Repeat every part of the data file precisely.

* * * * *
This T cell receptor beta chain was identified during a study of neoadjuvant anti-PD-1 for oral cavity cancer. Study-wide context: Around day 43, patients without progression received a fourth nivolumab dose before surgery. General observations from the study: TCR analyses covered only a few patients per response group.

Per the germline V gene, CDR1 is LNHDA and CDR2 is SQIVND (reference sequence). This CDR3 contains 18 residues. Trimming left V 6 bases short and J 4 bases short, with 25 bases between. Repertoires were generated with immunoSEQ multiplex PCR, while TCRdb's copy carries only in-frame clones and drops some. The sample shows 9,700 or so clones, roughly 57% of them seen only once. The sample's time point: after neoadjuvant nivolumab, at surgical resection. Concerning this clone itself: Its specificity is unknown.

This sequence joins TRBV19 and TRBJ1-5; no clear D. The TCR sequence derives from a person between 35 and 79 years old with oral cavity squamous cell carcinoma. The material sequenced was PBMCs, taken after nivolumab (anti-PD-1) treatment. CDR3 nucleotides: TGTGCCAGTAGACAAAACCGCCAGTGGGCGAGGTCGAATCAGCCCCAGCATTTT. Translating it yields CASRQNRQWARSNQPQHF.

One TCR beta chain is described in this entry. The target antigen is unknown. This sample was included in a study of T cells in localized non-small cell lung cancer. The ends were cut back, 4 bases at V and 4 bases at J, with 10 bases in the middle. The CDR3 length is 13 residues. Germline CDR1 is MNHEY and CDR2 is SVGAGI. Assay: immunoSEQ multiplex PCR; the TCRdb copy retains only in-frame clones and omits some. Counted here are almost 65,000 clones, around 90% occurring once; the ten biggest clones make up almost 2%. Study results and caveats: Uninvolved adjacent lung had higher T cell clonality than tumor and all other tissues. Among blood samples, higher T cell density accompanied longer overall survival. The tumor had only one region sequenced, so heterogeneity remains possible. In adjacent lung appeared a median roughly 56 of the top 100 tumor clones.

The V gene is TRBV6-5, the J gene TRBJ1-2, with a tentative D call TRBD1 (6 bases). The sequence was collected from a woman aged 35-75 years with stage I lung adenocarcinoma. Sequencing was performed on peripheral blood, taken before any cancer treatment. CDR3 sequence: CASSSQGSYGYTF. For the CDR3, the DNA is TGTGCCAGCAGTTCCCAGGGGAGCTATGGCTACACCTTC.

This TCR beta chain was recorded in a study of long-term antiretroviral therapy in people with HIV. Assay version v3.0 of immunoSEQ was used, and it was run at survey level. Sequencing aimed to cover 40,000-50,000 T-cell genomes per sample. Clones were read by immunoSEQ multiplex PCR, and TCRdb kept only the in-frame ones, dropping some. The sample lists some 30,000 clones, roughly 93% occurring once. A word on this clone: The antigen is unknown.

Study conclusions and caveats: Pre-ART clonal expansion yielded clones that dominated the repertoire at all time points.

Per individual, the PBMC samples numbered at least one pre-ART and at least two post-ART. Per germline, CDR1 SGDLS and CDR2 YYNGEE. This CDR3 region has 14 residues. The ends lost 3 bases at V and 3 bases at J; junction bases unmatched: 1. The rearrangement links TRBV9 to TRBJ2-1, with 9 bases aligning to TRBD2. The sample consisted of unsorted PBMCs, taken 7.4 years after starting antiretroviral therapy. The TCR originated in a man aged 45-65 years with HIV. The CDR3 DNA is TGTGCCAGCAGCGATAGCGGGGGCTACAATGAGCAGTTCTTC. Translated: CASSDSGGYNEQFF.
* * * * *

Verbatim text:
This T cell receptor beta chain was identified during a study of neoadjuvant anti-PD-1 for oral cavity cancer. Study-wide context: Around day 43, patients without progression received a fourth nivolumab dose before surgery. General observations from the study: TCR analyses covered only a few patients per response group.

Per the germline V gene, CDR1 is LNHDA and CDR2 is SQIVND (reference sequence). This CDR3 contains 18 residues. Trimming left V 6 bases short and J 4 bases short, with 25 bases between. Repertoires were generated with immunoSEQ multiplex PCR, while TCRdb's copy carries only in-frame clones and drops some. The sample shows 9,700 or so clones, roughly 57% of them seen only once. The sample's time point: after neoadjuvant nivolumab, at surgical resection. Concerning this clone itself: Its specificity is unknown.

This sequence joins TRBV19 and TRBJ1-5; no clear D. The TCR sequence derives from a person between 35 and 79 years old with oral cavity squamous cell carcinoma. The material sequenced was PBMCs, taken after nivolumab (anti-PD-1) treatment. CDR3 nucleotides: TGTGCCAGTAGACAAAACCGCCAGTGGGCGAGGTCGAATCAGCCCCAGCATTTT. Translating it yields CASRQNRQWARSNQPQHF.

One TCR beta chain is described in this entry. The target antigen is unknown. This sample was included in a study of T cells in localized non-small cell lung cancer. The ends were cut back, 4 bases at V and 4 bases at J, with 10 bases in the middle. The CDR3 length is 13 residues. Germline CDR1 is MNHEY and CDR2 is SVGAGI. Assay: immunoSEQ multiplex PCR; the TCRdb copy retains only in-frame clones and omits some. Counted here are almost 65,000 clones, around 90% occurring once; the ten biggest clones make up almost 2%. Study results and caveats: Uninvolved adjacent lung had higher T cell clonality than tumor and all other tissues. Among blood samples, higher T cell density accompanied longer overall survival. The tumor had only one region sequenced, so heterogeneity remains possible. In adjacent lung appeared a median roughly 56 of the top 100 tumor clones.

The V gene is TRBV6-5, the J gene TRBJ1-2, with a tentative D call TRBD1 (6 bases). The sequence was collected from a woman aged 35-75 years with stage I lung adenocarcinoma. Sequencing was performed on peripheral blood, taken before any cancer treatment. CDR3 sequence: CASSSQGSYGYTF. For the CDR3, the DNA is TGTGCCAGCAGTTCCCAGGGGAGCTATGGCTACACCTTC.

This TCR beta chain was recorded in a study of long-term antiretroviral therapy in people with HIV. Assay version v3.0 of immunoSEQ was used, and it was run at survey level. Sequencing aimed to cover 40,000-50,000 T-cell genomes per sample. Clones were read by immunoSEQ multiplex PCR, and TCRdb kept only the in-frame ones, dropping some. The sample lists some 30,000 clones, roughly 93% occurring once. A word on this clone: The antigen is unknown.

Study conclusions and caveats: Pre-ART clonal expansion yielded clones that dominated the repertoire at all time points.

Per individual, the PBMC samples numbered at least one pre-ART and at least two post-ART. Per germline, CDR1 SGDLS and CDR2 YYNGEE. This CDR3 region has 14 residues. The ends lost 3 bases at V and 3 bases at J; junction bases unmatched: 1. The rearrangement links TRBV9 to TRBJ2-1, with 9 bases aligning to TRBD2. The sample consisted of unsorted PBMCs, taken 7.4 years after starting antiretroviral therapy. The TCR originated in a man aged 45-65 years with HIV. The CDR3 DNA is TGTGCCAGCAGCGATAGCGGGGGCTACAATGAGCAGTTCTTC. Translated: CASSDSGGYNEQFF.